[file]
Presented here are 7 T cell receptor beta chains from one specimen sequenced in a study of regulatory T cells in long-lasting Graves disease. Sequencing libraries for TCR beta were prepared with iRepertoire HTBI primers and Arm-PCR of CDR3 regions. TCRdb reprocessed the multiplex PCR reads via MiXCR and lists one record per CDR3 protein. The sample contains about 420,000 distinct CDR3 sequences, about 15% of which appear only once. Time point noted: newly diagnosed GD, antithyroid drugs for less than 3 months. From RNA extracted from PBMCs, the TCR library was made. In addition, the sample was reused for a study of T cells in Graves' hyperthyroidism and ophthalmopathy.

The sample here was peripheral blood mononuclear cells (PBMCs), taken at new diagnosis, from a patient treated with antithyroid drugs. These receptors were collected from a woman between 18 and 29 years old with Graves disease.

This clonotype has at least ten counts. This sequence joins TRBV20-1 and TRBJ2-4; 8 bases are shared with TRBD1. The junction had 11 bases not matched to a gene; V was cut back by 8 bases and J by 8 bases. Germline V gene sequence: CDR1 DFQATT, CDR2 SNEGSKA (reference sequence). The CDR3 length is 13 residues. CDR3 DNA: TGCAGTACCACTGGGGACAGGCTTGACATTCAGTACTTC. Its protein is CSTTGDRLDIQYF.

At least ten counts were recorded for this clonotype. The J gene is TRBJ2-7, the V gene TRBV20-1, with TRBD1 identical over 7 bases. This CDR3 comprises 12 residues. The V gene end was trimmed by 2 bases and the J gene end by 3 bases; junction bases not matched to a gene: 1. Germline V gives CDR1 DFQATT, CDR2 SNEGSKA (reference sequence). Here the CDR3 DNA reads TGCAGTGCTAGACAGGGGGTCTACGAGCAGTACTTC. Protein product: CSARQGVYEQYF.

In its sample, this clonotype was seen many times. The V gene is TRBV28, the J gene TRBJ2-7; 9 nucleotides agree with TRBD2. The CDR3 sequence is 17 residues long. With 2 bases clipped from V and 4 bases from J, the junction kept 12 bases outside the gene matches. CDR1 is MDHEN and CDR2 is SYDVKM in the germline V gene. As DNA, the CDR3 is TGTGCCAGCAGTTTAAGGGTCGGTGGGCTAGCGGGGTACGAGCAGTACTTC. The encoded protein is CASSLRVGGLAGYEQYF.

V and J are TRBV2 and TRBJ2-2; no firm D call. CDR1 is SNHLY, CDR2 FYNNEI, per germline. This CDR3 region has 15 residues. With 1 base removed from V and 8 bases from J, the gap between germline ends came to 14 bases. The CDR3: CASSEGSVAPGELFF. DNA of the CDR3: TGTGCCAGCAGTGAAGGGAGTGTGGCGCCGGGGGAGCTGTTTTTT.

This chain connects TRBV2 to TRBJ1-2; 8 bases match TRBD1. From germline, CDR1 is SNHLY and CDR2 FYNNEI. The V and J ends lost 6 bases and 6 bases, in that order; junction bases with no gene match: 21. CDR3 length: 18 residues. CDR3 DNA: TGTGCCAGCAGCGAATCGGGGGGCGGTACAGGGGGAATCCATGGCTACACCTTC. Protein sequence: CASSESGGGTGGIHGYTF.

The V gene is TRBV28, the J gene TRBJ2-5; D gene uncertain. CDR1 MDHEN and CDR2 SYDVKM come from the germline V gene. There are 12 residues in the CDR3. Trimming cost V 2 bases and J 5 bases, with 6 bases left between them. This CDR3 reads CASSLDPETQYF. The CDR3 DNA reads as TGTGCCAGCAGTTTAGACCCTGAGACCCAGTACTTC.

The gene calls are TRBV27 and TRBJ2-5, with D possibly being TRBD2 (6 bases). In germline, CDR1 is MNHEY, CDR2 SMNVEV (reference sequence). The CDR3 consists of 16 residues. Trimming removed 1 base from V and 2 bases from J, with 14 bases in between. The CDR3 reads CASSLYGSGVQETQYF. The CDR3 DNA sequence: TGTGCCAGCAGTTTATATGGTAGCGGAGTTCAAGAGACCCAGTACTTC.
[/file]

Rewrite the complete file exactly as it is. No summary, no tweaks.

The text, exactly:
Presented here are 7 T cell receptor beta chains from one specimen sequenced in a study of regulatory T cells in long-lasting Graves disease. Sequencing libraries for TCR beta were prepared with iRepertoire HTBI primers and Arm-PCR of CDR3 regions. TCRdb reprocessed the multiplex PCR reads via MiXCR and lists one record per CDR3 protein. The sample contains about 420,000 distinct CDR3 sequences, about 15% of which appear only once. Time point noted: newly diagnosed GD, antithyroid drugs for less than 3 months. From RNA extracted from PBMCs, the TCR library was made. In addition, the sample was reused for a study of T cells in Graves' hyperthyroidism and ophthalmopathy.

The sample here was peripheral blood mononuclear cells (PBMCs), taken at new diagnosis, from a patient treated with antithyroid drugs. These receptors were collected from a woman between 18 and 29 years old with Graves disease.

This clonotype has at least ten counts. This sequence joins TRBV20-1 and TRBJ2-4; 8 bases are shared with TRBD1. The junction had 11 bases not matched to a gene; V was cut back by 8 bases and J by 8 bases. Germline V gene sequence: CDR1 DFQATT, CDR2 SNEGSKA (reference sequence). The CDR3 length is 13 residues. CDR3 DNA: TGCAGTACCACTGGGGACAGGCTTGACATTCAGTACTTC. Its protein is CSTTGDRLDIQYF.

At least ten counts were recorded for this clonotype. The J gene is TRBJ2-7, the V gene TRBV20-1, with TRBD1 identical over 7 bases. This CDR3 comprises 12 residues. The V gene end was trimmed by 2 bases and the J gene end by 3 bases; junction bases not matched to a gene: 1. Germline V gives CDR1 DFQATT, CDR2 SNEGSKA (reference sequence). Here the CDR3 DNA reads TGCAGTGCTAGACAGGGGGTCTACGAGCAGTACTTC. Protein product: CSARQGVYEQYF.

In its sample, this clonotype was seen many times. The V gene is TRBV28, the J gene TRBJ2-7; 9 nucleotides agree with TRBD2. The CDR3 sequence is 17 residues long. With 2 bases clipped from V and 4 bases from J, the junction kept 12 bases outside the gene matches. CDR1 is MDHEN and CDR2 is SYDVKM in the germline V gene. As DNA, the CDR3 is TGTGCCAGCAGTTTAAGGGTCGGTGGGCTAGCGGGGTACGAGCAGTACTTC. The encoded protein is CASSLRVGGLAGYEQYF.

V and J are TRBV2 and TRBJ2-2; no firm D call. CDR1 is SNHLY, CDR2 FYNNEI, per germline. This CDR3 region has 15 residues. With 1 base removed from V and 8 bases from J, the gap between germline ends came to 14 bases. The CDR3: CASSEGSVAPGELFF. DNA of the CDR3: TGTGCCAGCAGTGAAGGGAGTGTGGCGCCGGGGGAGCTGTTTTTT.

This chain connects TRBV2 to TRBJ1-2; 8 bases match TRBD1. From germline, CDR1 is SNHLY and CDR2 FYNNEI. The V and J ends lost 6 bases and 6 bases, in that order; junction bases with no gene match: 21. CDR3 length: 18 residues. CDR3 DNA: TGTGCCAGCAGCGAATCGGGGGGCGGTACAGGGGGAATCCATGGCTACACCTTC. Protein sequence: CASSESGGGTGGIHGYTF.

The V gene is TRBV28, the J gene TRBJ2-5; D gene uncertain. CDR1 MDHEN and CDR2 SYDVKM come from the germline V gene. There are 12 residues in the CDR3. Trimming cost V 2 bases and J 5 bases, with 6 bases left between them. This CDR3 reads CASSLDPETQYF. The CDR3 DNA reads as TGTGCCAGCAGTTTAGACCCTGAGACCCAGTACTTC.

The gene calls are TRBV27 and TRBJ2-5, with D possibly being TRBD2 (6 bases). In germline, CDR1 is MNHEY, CDR2 SMNVEV (reference sequence). The CDR3 consists of 16 residues. Trimming removed 1 base from V and 2 bases from J, with 14 bases in between. The CDR3 reads CASSLYGSGVQETQYF. The CDR3 DNA sequence: TGTGCCAGCAGTTTATATGGTAGCGGAGTTCAAGAGACCCAGTACTTC.